The United States is in the midst of a 40-year-long population health crisis. Life expectancy has declined since 2014, an unprecedented event that has followed on the heels of a decades-long slowing in secular gains in longevity in the US relative to peer countries. These adverse population health trends appear to be primarily driven by worsening health among working-age individuals of lower socioeconomic status.
A growing body of research suggests that worsening economic outcomes—e.g., fading employment opportunities and increasing economic insecurity—may be a primary causal driver of adverse health trends among low-income and less-educated working-age US residents.
Evidence-based public policies to address widening gaps in economic and health outcomes include expanding early childhood health and educational investments, increasing the scope of programs that assist displaced workers in developing new skills and finding new jobs, reinforcing the social safety net, and improving the reach of public health efforts to help moderate the health consequences of adverse economic shocks.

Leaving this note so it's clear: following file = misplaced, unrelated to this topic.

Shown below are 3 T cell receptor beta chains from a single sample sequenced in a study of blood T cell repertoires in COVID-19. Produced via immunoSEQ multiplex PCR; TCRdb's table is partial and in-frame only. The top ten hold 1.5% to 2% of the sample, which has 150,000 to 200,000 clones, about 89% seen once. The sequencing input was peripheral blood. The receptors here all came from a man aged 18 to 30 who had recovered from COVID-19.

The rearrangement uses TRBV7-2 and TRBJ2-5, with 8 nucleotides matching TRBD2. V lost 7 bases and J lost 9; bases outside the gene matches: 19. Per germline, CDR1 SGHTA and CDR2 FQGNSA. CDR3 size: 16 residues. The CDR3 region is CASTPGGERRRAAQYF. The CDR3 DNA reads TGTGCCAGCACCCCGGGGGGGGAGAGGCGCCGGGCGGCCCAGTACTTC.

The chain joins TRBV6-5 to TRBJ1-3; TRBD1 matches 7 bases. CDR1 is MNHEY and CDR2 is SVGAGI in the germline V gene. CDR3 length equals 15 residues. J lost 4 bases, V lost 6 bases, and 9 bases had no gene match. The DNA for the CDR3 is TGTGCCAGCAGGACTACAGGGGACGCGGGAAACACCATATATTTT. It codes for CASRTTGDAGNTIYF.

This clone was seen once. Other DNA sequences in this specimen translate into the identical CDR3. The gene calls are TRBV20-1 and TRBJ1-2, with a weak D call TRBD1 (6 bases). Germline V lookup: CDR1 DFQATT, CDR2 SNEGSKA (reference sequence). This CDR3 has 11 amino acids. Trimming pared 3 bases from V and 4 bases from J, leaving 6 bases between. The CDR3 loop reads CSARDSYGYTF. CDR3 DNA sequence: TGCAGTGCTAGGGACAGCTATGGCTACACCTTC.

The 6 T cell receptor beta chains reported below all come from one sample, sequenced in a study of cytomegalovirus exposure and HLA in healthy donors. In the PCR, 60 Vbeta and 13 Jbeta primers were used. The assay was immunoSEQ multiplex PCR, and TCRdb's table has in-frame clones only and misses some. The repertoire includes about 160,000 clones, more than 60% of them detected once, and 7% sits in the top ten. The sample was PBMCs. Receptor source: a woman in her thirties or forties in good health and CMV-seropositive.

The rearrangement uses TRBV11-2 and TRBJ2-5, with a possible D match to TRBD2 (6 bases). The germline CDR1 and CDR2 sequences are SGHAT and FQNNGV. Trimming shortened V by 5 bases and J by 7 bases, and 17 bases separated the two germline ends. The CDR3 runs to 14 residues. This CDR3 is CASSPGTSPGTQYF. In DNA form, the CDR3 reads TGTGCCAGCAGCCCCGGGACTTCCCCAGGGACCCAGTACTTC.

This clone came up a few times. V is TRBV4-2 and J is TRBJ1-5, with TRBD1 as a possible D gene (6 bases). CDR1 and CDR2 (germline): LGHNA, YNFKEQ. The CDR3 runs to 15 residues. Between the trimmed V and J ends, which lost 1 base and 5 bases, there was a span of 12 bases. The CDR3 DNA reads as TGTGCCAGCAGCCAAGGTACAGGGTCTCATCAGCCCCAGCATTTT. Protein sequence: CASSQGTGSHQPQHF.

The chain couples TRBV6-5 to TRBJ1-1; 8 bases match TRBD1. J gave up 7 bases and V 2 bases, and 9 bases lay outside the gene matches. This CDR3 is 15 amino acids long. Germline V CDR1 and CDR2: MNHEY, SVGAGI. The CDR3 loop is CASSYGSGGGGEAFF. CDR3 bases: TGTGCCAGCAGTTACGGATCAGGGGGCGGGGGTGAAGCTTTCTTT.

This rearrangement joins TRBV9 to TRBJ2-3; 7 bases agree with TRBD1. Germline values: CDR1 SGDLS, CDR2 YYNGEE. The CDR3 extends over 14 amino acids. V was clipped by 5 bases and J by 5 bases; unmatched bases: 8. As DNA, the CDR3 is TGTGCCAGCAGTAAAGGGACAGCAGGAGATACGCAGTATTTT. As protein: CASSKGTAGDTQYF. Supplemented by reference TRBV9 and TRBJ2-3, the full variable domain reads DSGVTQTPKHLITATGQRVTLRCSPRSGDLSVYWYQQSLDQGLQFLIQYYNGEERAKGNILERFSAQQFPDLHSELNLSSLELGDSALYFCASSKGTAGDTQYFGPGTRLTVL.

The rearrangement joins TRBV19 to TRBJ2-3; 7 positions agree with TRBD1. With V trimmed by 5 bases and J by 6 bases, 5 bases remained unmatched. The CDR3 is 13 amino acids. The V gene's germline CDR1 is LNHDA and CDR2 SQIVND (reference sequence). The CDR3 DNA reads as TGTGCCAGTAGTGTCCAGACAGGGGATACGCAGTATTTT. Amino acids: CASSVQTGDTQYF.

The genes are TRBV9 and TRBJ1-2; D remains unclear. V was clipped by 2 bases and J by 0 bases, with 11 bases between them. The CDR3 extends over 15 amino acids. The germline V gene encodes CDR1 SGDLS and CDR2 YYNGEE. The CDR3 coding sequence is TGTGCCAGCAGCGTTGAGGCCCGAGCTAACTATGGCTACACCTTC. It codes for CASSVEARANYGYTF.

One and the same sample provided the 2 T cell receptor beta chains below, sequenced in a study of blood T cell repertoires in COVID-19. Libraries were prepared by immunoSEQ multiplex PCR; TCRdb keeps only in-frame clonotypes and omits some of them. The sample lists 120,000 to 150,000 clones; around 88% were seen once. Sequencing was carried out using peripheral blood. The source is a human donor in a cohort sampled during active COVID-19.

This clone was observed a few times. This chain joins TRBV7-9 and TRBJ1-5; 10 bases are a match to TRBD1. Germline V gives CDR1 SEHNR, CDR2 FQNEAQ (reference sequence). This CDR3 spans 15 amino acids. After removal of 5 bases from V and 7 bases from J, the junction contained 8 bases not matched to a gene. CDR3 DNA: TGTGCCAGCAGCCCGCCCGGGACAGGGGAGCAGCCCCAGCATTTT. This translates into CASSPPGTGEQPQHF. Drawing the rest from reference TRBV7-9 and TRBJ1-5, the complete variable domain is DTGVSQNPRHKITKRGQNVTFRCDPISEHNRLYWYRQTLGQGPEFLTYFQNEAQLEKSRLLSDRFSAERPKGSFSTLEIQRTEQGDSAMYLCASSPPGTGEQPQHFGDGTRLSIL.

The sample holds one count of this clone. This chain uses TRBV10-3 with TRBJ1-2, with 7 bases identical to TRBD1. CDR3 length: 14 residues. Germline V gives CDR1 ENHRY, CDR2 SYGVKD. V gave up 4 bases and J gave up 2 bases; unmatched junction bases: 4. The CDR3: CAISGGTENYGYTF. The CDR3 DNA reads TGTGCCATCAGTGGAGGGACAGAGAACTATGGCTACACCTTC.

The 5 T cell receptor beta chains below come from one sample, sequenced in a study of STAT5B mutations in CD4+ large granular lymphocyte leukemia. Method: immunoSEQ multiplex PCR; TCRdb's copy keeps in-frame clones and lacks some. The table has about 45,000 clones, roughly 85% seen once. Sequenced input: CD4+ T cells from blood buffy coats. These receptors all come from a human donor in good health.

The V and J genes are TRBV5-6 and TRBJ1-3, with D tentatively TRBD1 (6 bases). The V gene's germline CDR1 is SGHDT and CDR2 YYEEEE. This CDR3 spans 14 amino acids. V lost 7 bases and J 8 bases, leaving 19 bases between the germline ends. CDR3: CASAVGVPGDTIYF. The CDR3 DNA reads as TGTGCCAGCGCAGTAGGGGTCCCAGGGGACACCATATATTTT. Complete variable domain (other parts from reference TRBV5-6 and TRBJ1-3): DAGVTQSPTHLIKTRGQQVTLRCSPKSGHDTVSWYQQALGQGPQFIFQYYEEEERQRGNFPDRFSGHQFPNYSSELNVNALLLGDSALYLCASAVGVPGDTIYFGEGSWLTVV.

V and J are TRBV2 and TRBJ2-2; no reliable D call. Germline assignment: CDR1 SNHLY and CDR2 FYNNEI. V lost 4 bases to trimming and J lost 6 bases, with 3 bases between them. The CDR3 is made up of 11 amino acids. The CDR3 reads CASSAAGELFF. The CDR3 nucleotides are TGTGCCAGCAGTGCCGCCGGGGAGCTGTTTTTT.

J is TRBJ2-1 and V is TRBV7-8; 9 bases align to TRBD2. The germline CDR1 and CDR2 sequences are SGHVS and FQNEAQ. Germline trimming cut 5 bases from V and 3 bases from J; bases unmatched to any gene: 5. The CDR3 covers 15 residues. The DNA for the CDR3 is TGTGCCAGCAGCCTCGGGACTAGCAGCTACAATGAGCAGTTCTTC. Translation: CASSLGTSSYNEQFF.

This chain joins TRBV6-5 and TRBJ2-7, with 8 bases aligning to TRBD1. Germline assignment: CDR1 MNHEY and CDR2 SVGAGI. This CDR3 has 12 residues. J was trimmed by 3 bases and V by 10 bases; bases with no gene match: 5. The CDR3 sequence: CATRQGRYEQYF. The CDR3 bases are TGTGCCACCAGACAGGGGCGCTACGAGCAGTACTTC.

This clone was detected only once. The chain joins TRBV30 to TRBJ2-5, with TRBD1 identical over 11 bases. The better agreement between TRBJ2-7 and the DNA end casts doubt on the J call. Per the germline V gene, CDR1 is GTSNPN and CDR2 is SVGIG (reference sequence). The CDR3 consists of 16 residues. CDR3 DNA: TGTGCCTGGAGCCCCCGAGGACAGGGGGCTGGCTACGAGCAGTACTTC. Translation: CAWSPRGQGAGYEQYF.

Policymakers will also need to consider and rigorously evaluate new approaches, such as basic income grants, investments to direct automation toward complementing rather than replacing the work force, or job guarantee programs.
The size and scope of the population health challenges that have arisen with the changing economy highlight the importance of new data sources and evidence-based engagement by policymakers.